The New Brunswick Court of Appeal says it will rule Monday on whether it can fill a legal "gap" created by a legislative mistake that accidentally repealed child-protection sections of a provincial law.
The panel of three justices suggested during arguments Friday morning that they accept the government's argument that they can look at what the legislature's intentions were when MLAs passed the flawed bill — and that those intentions were clear.
"There's no question of legislative intent," said Justice Brad Green, adding it was clear the legislature didn't plan to "embark on a bizarre social experiment" to leave no child protection law in place for six weeks.
Chief Justice Marc Richard agreed that to assume otherwise would be "such a monumental absurdity as to defy any logic."
Government lawyer Michael Hynes argued that legal precedent allows the court to take into account the legislature's intention — "a seamless transition from one act to another" — in making its decision.
It can, in effect, "read in" to the law that MLAs didn't mean for the bill to take effect Dec. 13.
Richard said the court will deliver an oral ruling Monday at 2 p.m.
The gap was created when the legislature passed the bill without a line setting out when it would come into effect.
Without that line, it took effect immediately when royal assent was granted Dec. 13, repealing sections of the Family Services Act.
A new law, the Child and Youth Well-Being Act, had already been passed but had not been proclaimed — meaning no child protection and adoption provisions were in force until cabinet put the new law into effect Jan. 26.
Gap cases involve 127 children
In an affidavit in the case, the government said 80 new child protection cases involving 127 children were opened during the 43-day gap.
Eleven children were given protective care status, two new foster families were approved, seven kinship placements were approved and 18 children were taken into provincial guardianship during that period, the affidavit said.
"Potentially this gap would have really severe effects on children and their families," Hynes said in court Friday.
The government filed the reference case with the court of appeal asking for its opinion on whether there was a legal gap and, if so, whether the courts have the authority to fill it somehow.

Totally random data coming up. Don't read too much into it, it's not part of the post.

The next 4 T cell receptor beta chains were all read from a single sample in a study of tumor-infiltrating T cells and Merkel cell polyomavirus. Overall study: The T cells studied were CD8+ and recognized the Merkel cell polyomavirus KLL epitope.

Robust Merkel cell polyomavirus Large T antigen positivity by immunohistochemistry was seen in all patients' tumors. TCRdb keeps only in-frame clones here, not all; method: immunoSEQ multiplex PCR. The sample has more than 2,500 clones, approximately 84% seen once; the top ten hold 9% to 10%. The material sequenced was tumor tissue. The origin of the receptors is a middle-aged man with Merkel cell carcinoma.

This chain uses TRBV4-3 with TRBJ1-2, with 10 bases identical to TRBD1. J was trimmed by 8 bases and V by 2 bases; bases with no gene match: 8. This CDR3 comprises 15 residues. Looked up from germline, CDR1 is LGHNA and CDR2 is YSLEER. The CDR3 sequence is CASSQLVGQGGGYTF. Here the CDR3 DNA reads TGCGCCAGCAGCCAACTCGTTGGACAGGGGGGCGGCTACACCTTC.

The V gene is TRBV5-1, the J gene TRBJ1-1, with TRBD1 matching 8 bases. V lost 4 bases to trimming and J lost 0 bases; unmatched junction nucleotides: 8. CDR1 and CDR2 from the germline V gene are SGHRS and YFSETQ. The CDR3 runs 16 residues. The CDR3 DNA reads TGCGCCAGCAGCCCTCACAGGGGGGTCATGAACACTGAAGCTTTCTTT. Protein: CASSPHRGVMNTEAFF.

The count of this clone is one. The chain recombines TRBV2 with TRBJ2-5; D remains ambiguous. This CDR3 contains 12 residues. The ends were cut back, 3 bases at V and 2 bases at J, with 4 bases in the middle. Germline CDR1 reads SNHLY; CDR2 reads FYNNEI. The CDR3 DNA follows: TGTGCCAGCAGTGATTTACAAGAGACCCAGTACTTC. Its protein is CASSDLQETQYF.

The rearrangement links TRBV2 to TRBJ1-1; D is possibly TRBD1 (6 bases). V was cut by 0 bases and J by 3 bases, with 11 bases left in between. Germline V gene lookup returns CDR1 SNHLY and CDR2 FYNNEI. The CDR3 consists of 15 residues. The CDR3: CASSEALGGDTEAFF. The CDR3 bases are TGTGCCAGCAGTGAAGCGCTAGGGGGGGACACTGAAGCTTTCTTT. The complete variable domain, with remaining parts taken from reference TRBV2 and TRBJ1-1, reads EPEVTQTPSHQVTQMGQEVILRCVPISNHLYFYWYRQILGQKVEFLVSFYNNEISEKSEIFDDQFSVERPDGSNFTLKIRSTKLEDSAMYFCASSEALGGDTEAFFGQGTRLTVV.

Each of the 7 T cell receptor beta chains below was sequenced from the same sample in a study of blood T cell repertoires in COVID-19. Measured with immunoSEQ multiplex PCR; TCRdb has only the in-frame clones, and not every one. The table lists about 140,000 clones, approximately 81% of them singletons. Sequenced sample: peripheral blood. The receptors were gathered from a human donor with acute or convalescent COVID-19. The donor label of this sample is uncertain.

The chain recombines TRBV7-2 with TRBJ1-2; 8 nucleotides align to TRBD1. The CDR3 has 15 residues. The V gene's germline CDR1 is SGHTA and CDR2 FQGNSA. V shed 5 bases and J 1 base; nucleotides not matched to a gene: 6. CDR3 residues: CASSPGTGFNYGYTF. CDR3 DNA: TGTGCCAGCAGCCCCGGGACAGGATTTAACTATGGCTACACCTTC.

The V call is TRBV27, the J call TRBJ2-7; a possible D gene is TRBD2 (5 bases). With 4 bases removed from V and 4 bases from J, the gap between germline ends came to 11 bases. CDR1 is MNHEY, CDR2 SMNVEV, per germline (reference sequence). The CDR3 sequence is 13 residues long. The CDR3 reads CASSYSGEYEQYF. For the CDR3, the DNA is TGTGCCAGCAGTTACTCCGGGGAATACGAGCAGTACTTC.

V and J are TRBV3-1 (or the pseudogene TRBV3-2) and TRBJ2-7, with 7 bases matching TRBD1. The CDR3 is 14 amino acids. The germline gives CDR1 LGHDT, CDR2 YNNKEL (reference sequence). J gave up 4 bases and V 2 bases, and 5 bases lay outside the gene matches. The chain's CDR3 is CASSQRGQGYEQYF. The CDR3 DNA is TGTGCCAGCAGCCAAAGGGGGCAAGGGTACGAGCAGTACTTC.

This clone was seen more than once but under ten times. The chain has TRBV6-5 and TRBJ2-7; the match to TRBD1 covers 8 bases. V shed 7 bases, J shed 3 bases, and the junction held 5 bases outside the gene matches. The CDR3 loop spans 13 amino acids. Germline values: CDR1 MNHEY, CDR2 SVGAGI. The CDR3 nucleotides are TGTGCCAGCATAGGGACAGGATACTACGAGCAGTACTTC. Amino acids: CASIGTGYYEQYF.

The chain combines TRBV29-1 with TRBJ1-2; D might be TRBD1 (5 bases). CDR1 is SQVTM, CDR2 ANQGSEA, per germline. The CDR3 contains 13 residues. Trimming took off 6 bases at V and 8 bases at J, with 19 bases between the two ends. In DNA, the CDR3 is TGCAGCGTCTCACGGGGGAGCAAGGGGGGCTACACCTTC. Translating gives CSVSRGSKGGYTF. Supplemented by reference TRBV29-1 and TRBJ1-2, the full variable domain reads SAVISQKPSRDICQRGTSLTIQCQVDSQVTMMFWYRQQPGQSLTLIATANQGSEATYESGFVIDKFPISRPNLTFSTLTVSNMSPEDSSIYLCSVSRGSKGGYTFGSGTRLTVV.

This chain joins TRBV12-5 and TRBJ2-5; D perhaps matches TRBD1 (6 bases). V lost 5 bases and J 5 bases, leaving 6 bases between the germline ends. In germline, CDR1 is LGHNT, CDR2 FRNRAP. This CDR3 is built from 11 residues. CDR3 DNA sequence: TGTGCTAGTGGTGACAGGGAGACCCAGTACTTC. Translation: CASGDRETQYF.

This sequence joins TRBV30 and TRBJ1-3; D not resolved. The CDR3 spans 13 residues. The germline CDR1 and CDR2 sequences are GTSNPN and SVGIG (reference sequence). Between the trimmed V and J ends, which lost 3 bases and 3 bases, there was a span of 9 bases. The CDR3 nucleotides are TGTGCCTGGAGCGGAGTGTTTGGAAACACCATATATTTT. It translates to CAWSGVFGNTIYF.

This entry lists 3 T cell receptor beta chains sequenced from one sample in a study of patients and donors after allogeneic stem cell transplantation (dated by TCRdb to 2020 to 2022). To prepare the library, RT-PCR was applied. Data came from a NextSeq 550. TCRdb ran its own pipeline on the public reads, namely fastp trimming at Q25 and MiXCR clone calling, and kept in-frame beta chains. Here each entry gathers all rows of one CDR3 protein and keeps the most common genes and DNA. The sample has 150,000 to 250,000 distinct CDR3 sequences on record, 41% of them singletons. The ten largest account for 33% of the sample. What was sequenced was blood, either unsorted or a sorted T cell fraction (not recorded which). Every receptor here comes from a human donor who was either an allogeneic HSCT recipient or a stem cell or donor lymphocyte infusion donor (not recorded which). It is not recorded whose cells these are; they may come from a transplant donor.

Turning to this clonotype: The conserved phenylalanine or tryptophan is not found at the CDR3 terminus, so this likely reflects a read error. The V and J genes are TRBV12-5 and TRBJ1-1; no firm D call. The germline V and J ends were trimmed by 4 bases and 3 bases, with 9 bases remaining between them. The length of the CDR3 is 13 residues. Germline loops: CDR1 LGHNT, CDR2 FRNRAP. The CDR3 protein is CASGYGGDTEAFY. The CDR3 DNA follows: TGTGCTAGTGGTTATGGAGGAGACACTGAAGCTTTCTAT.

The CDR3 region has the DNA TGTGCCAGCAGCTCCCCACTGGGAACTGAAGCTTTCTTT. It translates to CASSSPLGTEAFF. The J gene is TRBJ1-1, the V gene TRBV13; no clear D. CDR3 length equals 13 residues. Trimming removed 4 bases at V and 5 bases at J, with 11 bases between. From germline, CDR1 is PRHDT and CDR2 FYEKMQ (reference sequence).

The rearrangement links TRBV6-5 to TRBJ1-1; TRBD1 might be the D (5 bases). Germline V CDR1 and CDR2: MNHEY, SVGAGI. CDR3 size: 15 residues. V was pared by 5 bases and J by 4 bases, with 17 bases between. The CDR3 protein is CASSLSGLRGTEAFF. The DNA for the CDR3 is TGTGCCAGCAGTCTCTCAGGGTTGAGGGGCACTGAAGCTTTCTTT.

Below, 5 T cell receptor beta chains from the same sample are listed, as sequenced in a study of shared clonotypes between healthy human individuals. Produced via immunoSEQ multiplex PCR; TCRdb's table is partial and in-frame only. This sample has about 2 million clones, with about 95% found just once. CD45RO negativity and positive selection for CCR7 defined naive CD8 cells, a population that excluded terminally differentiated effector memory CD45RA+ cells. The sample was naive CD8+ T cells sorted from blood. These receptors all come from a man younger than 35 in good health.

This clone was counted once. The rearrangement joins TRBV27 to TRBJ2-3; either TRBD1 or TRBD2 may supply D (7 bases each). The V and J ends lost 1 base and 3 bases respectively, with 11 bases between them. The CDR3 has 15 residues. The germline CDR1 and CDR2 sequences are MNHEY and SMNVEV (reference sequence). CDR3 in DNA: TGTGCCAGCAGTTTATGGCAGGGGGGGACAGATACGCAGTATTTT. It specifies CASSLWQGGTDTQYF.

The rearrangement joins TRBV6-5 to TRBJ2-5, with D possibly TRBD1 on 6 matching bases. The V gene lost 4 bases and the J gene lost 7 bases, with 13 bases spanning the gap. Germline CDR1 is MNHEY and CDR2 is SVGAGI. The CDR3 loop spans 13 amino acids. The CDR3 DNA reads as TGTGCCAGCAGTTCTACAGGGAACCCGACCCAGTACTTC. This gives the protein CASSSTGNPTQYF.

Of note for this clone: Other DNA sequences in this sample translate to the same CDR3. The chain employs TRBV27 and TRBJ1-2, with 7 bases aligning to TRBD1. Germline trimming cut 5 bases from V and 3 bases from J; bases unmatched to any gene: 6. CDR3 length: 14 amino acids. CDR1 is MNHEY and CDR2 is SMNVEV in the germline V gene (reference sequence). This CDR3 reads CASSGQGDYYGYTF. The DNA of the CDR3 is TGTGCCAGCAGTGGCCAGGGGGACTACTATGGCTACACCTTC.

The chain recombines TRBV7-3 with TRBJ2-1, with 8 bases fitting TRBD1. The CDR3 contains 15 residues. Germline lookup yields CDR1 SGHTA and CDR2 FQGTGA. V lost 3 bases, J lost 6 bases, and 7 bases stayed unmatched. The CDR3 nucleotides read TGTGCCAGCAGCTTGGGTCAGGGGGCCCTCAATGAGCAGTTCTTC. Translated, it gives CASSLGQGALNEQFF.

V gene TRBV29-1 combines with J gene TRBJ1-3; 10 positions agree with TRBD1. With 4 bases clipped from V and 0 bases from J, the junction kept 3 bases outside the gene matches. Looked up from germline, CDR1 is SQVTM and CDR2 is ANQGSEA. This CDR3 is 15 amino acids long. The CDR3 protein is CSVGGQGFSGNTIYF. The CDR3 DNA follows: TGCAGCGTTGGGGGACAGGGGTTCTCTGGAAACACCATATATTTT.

While its answers will not be binding, the justices can give legal direction to family court judges on how to handle any applications to overturn rulings issued during the gap.
Richard pointed out Friday that a 1985 Supreme Court of Canada decision in a reference case found that all of Manitoba's statutes were invalid because they existed in English only.
The gap was created when the legislature passed the bill that lacked a line setting out when it would come into effect. (Pat Richard/CBC)
But, he added, the court also issued an order stopping its decision from having any effect to give the Manitoba legislature the time it needed to pass French versions of the laws.
He said the court of appeal might be able to do something similar in the child protection case.
Hynes argued that even if court found the gap existed, it would only affect a narrow set of rulings, and that precedent dictates that cases already decided could not be reheard.
The government also argued that the court could use the legal doctrine of parens patriae to protect vulnerable children with no way of defending their own interests.
Before Friday's hearing began, another appeal court justice, Denise LeBlanc, heard a last-minute application by two law school professors to intervene in the case as friends of the court.
Bruno Gélinas-Faucher of the Université de Moncton and Paul Warchuk of the University of New Brunswick missed the court's 4:30 p.m. Wednesday deadline to apply.
They said they hadn't been able to view the government's filings in the case, which have been publicly available at the court's office since Jan. 30.
Government lawyer John Gillis argued against their motion, saying it didn't explain when they first heard about the case or offer any reasons why they didn't apply before Wednesday's deadline.
"I would understand if they both said 'we were in a coma,'" Gillis said.
He also said they failed to explain what particular expertise or perspective they had to offer the case.
LeBlanc agreed and rejected their motion.